TEA Alumna Conducts Teachers’ Training Program in Kamoke and Wahndo
Rubina Bashir teaches students of the 9th and 10th grade at a local public school in Kamoke, a small town in the Gujranwala District with a population of 167,300. With limited access to technology, educational institute have not absorbed the technological advances of smart boards and tablets.
Therefore, when she found out about the Teachers’ Training Program for Teaching Excellence and Reforms, she enrolled with hopes of learning about the latest pedagogical methods and technological integrations.
“We don’t have much infrastructure to innovate our methods of teaching with. But, this program has taught me how to innovate with the material at hand,” says Bashir.
Teachers’ Training Program for Teaching Excellence and Reforms, held from October 29 – November 9, 2016, is the work of Tehmina Ilyas, an alumna of the Teaching Excellence Award (TEA) from Kamoke. The project was conducted in the form of four workshop sessions for two selected districts of Kamoke and Wahndo, benefitting 65 female teachers from public schools.
This was made possible with the help of an alumni small grant from the Pakistan-U.S. Alumni Network (PUAN). All alumni of various U.S. government-sponsored exchange programs in Pakistan are eligible to apply for the grant of up to 5,000 USD to enable them to give back to their communities.
Empowering Educators with a New Vision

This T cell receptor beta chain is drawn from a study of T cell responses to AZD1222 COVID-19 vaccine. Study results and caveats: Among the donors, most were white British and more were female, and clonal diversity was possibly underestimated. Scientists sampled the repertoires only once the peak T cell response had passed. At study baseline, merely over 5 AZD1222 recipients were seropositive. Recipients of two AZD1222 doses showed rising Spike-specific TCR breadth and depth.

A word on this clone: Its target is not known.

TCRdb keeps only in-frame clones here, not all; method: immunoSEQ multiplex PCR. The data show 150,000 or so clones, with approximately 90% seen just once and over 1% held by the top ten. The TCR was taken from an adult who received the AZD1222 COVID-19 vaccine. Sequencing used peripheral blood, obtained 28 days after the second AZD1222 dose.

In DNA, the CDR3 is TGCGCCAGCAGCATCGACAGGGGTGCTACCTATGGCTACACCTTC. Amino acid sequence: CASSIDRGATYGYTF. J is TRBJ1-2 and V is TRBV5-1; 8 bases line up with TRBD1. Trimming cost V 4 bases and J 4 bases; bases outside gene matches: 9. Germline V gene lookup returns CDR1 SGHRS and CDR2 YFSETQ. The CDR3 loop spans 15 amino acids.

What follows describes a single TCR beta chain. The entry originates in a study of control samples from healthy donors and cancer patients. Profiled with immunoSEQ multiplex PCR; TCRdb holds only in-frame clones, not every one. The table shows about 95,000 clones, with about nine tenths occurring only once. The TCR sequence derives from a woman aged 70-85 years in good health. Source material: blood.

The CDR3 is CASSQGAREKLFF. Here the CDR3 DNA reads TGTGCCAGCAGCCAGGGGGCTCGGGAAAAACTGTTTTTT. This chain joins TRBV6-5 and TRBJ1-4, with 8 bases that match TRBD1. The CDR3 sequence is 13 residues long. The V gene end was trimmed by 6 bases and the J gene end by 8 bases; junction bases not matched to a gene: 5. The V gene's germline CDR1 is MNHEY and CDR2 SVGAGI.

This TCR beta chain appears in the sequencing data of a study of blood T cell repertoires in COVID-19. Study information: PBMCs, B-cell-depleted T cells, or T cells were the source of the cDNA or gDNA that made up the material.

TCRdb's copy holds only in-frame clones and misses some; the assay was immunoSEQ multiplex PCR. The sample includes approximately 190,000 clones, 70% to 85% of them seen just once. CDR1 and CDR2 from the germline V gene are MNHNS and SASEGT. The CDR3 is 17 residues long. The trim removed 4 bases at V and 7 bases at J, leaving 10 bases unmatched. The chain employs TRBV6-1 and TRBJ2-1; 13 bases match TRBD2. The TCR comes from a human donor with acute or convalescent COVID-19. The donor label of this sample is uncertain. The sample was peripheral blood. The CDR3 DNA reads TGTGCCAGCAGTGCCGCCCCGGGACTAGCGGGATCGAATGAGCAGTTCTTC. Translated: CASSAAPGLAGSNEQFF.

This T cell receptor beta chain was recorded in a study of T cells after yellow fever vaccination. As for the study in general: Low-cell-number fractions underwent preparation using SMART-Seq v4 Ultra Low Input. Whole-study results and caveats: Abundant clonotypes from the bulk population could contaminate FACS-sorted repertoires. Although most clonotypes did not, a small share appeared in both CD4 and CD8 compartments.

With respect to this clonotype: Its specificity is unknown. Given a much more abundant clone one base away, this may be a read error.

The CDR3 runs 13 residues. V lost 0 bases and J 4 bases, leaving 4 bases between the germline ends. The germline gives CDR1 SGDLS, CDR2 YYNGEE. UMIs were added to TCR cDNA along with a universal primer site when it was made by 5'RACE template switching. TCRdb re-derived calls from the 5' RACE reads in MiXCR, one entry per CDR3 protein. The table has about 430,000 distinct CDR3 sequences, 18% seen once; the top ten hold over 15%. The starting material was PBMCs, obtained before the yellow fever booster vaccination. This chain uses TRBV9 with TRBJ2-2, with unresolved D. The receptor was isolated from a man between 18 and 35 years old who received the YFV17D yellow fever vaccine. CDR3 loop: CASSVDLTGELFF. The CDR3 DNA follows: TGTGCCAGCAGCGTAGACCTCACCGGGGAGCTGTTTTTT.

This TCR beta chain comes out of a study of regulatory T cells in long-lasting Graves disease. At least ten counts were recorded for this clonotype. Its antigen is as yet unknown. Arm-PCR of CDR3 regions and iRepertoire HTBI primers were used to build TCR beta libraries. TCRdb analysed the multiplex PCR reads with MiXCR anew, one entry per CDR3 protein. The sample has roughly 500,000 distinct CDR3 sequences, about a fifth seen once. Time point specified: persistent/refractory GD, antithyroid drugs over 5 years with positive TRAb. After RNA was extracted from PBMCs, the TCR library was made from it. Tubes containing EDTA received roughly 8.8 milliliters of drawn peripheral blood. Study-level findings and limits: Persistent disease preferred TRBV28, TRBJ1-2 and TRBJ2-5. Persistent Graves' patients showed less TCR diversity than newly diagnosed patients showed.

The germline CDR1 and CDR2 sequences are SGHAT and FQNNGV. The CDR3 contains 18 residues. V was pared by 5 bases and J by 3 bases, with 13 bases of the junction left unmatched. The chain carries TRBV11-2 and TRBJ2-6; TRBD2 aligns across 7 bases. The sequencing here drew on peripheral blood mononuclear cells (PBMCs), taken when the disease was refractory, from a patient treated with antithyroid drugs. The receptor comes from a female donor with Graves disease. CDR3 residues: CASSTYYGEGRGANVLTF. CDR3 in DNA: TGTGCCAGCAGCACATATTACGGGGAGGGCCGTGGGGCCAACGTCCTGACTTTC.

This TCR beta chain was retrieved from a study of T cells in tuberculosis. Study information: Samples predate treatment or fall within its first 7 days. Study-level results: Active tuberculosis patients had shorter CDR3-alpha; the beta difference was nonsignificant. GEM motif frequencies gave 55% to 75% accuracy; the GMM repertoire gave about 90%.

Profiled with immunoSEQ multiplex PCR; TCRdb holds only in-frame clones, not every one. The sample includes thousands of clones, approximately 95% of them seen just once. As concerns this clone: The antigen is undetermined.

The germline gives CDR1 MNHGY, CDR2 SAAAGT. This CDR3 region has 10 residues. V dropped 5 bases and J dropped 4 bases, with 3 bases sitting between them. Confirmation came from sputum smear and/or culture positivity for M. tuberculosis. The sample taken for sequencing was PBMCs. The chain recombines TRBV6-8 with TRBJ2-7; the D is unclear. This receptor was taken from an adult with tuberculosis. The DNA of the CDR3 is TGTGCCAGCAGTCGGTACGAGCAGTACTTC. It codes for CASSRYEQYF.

Attending a session on “Passive and Active Skills”, Fehmina Yousaf realized her role as a teacher was falling more under the passive teacher, rather than the active one. “I used to feel that the students are not interested in learning. But after understanding the proactive role a teacher can play in inspiring students, I believe that as teachers, we need to indulge and engage them.”
Sessions conducted as part of this project covered four key themes, each centered on empowering the teacher. Ilyas believes a training of this nature, the first of its kind, is helping teachers to understand that teaching is a creative process, and not a mechanical one.
The teachers attending the workshops were not all new teachers. Sadia Zaigham, Head of the Primary branch, found this training a good refresher for seasoned teachers. “The new generation of students want creativity and innovation as an integral part of the learning process. The method of project-based learning is one such example that will help us in the classroom.”
Ilyas’s workshops focused on teachers approaching a more hands-on approach towards teaching. “I wanted teachers to come up with their vision of a teacher of the 21st century,” she says pointing to the tree chart containing the vision of each participating teacher in the room.
Making Learning Fun: Teachers Learn New Tools
Iqra Qamar found the use of online resources a great tool. “There is a lot that we can access through the internet and a lot that we can do. I plan to make a website for my classroom and use videos for my students,” she says.
“Giving out welcome notes to students is such a simple idea! This workshop helped us understand how we can engage students through simple steps,” comments Madiha Batool.
The workshops also served another key purpose of energizing the educators. Asghar Begum felt particularly energized after the workshops. “When I went back to school, I felt more energized walking into my classroom.”
“Play and teach is my biggest takeaway from this extensive training,” says Bashir. “Despite limited resources, we can achieve a lot.”
Ilyas trained these teachers to take on the role of mentors to train other teachers. “As the first teacher training in this area, I believe we have been successful in empowering the teachers to think outside the box and innovate.”